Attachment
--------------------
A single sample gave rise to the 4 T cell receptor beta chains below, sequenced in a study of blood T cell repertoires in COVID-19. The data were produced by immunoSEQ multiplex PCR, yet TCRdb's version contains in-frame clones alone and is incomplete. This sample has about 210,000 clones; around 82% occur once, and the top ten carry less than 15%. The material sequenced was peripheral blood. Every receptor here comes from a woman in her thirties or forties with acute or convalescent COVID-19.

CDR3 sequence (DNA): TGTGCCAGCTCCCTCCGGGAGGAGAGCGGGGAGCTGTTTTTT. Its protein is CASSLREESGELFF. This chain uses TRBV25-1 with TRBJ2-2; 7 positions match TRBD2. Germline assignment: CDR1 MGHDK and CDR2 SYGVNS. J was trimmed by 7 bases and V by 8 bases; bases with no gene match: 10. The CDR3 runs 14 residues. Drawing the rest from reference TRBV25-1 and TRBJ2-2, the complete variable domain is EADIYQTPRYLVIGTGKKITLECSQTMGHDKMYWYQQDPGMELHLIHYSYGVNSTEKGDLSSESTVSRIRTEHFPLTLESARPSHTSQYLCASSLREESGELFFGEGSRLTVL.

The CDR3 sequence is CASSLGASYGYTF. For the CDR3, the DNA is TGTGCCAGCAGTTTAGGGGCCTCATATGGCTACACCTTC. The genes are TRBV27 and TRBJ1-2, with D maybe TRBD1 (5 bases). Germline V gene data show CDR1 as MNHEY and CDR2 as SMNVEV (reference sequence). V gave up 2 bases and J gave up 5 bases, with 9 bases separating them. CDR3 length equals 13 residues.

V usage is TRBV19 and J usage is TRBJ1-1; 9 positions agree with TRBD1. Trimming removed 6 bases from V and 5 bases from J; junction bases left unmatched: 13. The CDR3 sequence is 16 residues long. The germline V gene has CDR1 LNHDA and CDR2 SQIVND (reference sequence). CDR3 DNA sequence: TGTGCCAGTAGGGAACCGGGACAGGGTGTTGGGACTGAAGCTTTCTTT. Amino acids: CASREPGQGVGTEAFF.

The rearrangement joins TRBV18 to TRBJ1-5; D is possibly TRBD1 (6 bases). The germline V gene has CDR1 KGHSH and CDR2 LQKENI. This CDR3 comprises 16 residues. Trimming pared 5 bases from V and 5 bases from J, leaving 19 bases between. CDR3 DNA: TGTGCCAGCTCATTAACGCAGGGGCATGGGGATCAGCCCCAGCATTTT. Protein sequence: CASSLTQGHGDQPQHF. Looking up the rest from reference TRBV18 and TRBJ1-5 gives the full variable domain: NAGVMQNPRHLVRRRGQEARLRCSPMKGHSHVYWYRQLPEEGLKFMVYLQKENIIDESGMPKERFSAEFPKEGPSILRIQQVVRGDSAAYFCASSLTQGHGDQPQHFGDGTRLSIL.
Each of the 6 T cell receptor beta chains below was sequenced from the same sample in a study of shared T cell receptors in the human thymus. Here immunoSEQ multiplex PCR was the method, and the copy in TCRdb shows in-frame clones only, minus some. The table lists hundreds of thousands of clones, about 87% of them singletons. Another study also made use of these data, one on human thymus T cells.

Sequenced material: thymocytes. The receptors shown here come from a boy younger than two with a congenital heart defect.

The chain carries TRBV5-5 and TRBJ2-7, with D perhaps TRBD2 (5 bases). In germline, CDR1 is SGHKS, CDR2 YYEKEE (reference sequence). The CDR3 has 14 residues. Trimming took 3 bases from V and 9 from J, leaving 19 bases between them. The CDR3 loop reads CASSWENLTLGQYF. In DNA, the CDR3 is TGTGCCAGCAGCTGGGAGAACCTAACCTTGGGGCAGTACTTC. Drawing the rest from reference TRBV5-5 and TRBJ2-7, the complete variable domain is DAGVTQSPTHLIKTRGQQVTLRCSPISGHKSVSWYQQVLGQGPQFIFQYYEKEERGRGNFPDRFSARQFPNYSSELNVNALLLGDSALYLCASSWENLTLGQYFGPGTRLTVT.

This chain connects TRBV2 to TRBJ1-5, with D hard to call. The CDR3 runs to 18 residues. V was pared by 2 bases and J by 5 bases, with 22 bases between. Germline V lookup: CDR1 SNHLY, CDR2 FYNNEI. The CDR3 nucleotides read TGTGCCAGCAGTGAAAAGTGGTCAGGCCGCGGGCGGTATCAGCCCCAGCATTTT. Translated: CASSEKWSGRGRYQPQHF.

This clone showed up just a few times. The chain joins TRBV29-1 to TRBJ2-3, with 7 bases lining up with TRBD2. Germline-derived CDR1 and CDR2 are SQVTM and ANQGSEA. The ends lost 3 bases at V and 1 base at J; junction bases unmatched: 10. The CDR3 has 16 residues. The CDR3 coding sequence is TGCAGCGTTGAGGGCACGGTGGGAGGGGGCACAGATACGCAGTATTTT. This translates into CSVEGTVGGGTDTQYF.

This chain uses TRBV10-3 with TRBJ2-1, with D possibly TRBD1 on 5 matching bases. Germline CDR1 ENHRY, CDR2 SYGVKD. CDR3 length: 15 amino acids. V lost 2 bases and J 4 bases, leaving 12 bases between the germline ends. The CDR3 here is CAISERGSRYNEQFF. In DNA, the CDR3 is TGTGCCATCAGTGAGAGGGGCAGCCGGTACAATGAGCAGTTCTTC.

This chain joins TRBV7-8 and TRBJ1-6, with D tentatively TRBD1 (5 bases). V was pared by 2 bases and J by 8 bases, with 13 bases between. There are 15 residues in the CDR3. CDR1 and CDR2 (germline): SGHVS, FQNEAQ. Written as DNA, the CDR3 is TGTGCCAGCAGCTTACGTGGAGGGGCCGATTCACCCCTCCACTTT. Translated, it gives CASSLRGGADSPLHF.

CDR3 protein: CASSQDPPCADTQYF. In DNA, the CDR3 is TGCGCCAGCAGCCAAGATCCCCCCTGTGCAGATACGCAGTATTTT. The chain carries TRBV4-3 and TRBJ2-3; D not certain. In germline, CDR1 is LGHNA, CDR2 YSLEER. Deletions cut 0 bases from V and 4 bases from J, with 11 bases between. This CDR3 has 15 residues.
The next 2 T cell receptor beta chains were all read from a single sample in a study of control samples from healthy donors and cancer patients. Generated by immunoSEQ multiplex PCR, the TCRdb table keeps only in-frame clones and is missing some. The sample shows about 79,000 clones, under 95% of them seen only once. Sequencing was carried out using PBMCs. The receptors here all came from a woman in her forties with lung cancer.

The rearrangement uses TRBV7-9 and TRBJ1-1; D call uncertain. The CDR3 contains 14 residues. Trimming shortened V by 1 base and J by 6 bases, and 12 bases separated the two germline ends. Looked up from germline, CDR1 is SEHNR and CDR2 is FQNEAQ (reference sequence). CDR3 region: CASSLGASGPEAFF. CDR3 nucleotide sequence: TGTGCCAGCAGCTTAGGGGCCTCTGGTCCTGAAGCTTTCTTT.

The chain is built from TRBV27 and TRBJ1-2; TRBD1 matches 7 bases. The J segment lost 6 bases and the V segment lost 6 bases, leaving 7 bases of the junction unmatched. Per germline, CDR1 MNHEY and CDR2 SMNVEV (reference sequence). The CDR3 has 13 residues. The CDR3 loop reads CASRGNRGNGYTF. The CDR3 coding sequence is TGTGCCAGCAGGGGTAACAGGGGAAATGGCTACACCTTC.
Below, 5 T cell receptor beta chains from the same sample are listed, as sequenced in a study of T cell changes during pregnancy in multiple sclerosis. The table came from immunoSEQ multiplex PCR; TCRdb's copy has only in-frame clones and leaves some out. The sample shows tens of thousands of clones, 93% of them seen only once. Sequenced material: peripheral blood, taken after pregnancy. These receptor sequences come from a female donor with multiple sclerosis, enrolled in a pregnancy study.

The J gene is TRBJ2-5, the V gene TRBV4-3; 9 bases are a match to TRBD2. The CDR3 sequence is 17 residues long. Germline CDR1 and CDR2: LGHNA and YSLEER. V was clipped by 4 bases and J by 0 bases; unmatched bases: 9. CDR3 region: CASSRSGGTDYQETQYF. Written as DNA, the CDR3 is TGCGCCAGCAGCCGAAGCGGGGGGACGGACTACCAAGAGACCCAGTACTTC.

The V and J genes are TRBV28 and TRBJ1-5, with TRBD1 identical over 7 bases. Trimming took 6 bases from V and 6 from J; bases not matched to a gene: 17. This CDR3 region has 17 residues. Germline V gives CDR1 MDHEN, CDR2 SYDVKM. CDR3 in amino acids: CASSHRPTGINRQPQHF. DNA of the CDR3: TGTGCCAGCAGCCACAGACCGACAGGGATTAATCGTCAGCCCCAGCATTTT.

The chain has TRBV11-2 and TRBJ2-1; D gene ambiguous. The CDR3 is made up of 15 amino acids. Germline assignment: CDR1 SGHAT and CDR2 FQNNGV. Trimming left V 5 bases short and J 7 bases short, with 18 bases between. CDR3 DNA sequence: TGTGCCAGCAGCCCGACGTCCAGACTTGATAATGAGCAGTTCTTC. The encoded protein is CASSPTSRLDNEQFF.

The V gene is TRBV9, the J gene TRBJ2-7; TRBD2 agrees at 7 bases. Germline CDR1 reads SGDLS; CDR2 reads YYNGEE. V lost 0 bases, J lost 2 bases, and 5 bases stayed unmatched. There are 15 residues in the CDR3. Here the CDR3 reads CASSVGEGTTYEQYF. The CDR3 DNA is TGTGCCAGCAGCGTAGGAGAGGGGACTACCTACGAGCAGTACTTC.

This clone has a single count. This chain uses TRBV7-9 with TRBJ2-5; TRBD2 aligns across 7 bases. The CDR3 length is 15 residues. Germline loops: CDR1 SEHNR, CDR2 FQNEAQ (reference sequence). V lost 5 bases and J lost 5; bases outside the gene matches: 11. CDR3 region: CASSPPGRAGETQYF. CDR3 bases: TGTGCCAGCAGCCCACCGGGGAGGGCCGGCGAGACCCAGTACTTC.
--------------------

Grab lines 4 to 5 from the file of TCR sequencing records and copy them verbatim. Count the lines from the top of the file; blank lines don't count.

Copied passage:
V usage is TRBV19 and J usage is TRBJ1-1; 9 positions agree with TRBD1. Trimming removed 6 bases from V and 5 bases from J; junction bases left unmatched: 13. The CDR3 sequence is 16 residues long. The germline V gene has CDR1 LNHDA and CDR2 SQIVND (reference sequence). CDR3 DNA sequence: TGTGCCAGTAGGGAACCGGGACAGGGTGTTGGGACTGAAGCTTTCTTT. Amino acids: CASREPGQGVGTEAFF.

The rearrangement joins TRBV18 to TRBJ1-5; D is possibly TRBD1 (6 bases). The germline V gene has CDR1 KGHSH and CDR2 LQKENI. This CDR3 comprises 16 residues. Trimming pared 5 bases from V and 5 bases from J, leaving 19 bases between. CDR3 DNA: TGTGCCAGCTCATTAACGCAGGGGCATGGGGATCAGCCCCAGCATTTT. Protein sequence: CASSLTQGHGDQPQHF. Looking up the rest from reference TRBV18 and TRBJ1-5 gives the full variable domain: NAGVMQNPRHLVRRRGQEARLRCSPMKGHSHVYWYRQLPEEGLKFMVYLQKENIIDESGMPKERFSAEFPKEGPSILRIQQVVRGDSAAYFCASSLTQGHGDQPQHFGDGTRLSIL.